The Bern Physiologus, an illuminated copy of the Latin translation, preserved at the Burgerbibliothek, Bern, Switzerland, was probably produced at Reims about 825 CE. It is one of the oldest extant illustrated copies of the Physiologus, a didactic text written or compiled in Greek by an unknown author in Alexandria, between the second and fourth centuries.
"The Physiologus consists of descriptions of animals, birds, and fantastic creatures, sometimes stones and plants, provided with moral content. Each animal is described, and an anecdote follows, from which the moral and symbolic qualities of the animal are derived. Manuscripts are often, but not always, given illustrations, often lavish."
The book was translated into Latin in about 400, then into European and Middle-Eastern languages. Numerous illuminated manuscript copies survive. For over 1000 years the text —a predecessor to bestiaries — retained its influence in Europe over ideas of the "meaning" of animals. Medieval poetical literature is full of allusions that can be traced to the Physiologus tradition, and the text also exerted great influence on the symbolism of medieval ecclesiastical art: symbols like the phoenix rising from its ashes and the pelican feeding her young with her own blood remain well-known.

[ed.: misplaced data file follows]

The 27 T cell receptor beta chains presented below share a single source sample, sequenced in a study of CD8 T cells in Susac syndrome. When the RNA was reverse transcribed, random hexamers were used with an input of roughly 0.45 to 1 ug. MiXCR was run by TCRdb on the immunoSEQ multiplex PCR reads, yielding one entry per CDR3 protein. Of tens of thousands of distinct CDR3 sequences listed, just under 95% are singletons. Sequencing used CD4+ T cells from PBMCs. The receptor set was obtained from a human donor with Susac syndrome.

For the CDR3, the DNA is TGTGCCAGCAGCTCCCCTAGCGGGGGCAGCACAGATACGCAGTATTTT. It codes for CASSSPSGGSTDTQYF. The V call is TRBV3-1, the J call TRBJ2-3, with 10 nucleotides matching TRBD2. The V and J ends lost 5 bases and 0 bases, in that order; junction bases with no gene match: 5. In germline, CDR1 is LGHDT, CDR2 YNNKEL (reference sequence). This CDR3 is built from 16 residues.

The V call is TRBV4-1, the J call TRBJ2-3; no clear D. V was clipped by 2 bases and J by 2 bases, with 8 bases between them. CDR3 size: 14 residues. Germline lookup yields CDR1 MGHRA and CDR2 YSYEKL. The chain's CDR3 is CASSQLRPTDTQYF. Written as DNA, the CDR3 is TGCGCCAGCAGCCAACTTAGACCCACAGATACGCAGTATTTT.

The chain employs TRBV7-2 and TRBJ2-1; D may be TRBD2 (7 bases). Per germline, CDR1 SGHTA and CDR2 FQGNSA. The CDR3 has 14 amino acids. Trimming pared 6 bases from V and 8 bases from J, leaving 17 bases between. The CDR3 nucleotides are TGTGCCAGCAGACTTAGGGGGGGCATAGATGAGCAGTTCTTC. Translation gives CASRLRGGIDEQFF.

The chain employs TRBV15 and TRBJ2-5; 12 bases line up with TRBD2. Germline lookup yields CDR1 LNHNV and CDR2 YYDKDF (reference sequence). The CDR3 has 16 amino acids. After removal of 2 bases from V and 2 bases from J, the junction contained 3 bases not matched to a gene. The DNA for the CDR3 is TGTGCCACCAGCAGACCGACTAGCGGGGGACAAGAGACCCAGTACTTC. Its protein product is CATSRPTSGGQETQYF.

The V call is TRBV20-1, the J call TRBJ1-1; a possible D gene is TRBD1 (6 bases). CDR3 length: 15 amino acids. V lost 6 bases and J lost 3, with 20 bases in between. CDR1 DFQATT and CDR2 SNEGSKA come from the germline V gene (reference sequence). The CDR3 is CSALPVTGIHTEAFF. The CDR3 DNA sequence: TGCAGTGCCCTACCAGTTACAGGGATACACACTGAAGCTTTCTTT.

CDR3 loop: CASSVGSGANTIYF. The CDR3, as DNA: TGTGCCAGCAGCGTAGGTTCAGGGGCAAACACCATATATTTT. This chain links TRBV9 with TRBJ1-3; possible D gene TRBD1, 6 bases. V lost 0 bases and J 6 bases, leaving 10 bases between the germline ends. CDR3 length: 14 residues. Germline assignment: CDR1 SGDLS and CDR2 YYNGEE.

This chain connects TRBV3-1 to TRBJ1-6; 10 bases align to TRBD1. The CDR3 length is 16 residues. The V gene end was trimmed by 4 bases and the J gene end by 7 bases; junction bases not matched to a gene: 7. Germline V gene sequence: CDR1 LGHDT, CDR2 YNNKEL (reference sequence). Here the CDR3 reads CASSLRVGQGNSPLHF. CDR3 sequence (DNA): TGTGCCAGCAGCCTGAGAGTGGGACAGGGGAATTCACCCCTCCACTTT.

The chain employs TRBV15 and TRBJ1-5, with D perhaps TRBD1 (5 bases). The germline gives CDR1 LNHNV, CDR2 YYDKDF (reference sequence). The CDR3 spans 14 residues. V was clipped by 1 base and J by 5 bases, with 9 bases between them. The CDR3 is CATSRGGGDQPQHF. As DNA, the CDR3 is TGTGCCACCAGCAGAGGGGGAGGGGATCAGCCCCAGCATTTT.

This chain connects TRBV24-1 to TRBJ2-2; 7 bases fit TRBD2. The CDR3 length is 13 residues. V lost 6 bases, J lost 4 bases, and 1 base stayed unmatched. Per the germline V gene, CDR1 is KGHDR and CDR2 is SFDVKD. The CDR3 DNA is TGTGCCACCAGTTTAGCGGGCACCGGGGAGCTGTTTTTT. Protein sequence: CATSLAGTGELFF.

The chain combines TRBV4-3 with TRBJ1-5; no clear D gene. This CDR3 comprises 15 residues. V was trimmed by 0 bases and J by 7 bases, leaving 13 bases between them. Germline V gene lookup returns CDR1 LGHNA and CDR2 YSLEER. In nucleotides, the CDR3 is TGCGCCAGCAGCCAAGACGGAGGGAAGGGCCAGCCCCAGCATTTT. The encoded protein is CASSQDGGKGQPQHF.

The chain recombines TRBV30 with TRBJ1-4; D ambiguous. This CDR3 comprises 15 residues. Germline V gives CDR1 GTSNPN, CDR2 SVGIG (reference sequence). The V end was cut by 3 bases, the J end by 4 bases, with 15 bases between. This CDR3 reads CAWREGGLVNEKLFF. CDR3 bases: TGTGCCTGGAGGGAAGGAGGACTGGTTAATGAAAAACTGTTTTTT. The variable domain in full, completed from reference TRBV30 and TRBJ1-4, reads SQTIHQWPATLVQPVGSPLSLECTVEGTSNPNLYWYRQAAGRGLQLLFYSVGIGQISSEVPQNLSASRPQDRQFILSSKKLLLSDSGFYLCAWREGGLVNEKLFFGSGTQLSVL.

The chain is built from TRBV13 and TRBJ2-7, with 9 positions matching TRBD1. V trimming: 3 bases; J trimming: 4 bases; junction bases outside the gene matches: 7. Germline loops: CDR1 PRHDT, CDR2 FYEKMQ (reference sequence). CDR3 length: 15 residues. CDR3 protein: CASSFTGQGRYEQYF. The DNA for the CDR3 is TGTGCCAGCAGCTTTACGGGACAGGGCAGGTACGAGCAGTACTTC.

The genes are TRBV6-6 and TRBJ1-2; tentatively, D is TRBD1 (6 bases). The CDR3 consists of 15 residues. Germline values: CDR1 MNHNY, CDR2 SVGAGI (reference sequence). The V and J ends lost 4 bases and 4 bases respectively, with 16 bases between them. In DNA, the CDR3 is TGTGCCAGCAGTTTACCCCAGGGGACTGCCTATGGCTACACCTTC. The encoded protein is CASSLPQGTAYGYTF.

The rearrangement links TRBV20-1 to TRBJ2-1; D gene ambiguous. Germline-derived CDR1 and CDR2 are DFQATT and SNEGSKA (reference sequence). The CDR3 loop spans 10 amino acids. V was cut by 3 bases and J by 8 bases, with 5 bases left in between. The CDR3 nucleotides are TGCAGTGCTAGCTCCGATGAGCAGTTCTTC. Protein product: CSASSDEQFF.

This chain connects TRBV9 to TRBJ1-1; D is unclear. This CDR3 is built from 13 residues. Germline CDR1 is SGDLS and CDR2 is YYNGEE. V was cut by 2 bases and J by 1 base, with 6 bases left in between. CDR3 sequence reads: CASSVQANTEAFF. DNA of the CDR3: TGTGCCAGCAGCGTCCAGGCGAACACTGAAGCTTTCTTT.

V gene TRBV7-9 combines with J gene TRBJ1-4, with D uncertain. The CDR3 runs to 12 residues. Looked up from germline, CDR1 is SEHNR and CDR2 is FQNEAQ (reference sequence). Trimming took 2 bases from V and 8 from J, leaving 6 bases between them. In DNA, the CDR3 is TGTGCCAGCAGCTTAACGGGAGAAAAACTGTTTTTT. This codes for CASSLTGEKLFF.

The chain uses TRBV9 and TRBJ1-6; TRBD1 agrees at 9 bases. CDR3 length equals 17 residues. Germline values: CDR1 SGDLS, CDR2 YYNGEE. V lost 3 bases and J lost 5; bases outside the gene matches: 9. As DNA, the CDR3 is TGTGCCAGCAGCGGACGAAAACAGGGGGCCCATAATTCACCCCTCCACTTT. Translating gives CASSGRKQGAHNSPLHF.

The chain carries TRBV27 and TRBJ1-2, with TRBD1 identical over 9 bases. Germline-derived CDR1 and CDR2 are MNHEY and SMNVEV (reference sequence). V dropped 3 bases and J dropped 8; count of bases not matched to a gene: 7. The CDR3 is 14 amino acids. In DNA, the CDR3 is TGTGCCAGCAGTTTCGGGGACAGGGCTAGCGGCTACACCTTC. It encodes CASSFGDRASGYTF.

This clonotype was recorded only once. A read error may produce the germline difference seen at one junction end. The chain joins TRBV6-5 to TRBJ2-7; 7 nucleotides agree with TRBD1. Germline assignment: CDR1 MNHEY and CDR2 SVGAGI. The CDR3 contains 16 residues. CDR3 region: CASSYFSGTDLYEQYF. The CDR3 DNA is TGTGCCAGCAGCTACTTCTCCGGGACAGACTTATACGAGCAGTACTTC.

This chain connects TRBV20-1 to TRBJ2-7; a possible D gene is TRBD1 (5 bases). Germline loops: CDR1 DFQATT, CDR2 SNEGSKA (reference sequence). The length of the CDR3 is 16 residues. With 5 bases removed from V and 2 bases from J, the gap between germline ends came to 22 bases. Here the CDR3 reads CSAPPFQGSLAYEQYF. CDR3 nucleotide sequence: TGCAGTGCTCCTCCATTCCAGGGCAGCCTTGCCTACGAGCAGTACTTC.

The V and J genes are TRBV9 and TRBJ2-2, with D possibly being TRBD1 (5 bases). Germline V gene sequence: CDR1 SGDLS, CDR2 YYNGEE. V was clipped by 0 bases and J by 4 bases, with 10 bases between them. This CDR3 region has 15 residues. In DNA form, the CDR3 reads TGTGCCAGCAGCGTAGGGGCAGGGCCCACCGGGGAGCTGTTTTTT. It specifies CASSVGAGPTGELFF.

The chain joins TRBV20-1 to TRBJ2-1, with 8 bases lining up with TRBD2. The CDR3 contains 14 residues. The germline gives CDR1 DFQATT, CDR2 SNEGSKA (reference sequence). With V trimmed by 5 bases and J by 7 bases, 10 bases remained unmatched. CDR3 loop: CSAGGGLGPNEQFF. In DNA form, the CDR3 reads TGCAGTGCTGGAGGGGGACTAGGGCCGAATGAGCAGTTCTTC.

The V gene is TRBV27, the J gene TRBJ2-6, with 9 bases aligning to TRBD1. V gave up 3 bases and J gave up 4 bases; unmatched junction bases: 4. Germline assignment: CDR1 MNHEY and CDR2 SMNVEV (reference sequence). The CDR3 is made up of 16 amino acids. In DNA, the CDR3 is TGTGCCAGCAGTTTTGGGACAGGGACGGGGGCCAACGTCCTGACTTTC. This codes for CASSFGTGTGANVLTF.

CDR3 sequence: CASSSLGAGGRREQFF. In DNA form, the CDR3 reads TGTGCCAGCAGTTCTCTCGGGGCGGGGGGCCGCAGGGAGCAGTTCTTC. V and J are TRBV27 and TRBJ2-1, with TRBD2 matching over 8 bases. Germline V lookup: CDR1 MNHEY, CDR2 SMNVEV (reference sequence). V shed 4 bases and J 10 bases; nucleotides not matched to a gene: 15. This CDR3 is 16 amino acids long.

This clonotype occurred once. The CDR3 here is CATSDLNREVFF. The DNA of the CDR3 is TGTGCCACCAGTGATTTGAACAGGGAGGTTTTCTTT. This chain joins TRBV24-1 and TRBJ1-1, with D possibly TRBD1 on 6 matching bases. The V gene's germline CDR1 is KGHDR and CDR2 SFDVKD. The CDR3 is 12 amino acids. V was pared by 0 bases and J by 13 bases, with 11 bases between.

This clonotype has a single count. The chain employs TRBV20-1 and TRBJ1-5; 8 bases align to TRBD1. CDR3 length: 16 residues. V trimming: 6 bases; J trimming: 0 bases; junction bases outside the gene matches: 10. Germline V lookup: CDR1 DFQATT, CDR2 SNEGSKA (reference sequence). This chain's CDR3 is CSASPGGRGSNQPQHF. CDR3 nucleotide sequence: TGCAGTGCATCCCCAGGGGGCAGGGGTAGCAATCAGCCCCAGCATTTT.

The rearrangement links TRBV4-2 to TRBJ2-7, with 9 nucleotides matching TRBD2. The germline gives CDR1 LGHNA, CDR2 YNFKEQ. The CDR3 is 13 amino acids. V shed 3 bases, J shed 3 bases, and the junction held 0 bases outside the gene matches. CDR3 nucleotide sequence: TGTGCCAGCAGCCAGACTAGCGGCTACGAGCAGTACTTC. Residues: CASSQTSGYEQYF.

"Epiphanius used Physiologus in his Panarion and from his time numerous further quotations and references to the Physiologus in the Greek and the Latin Church fathers show that it was one of the most generally known works of Christian Late Antiquity. Various translations and revisions were current in the Middle Ages. The earliest translation into Latin was followed by various recensions" (Wikipedia article on Physiologus, accessed 11-27-2008).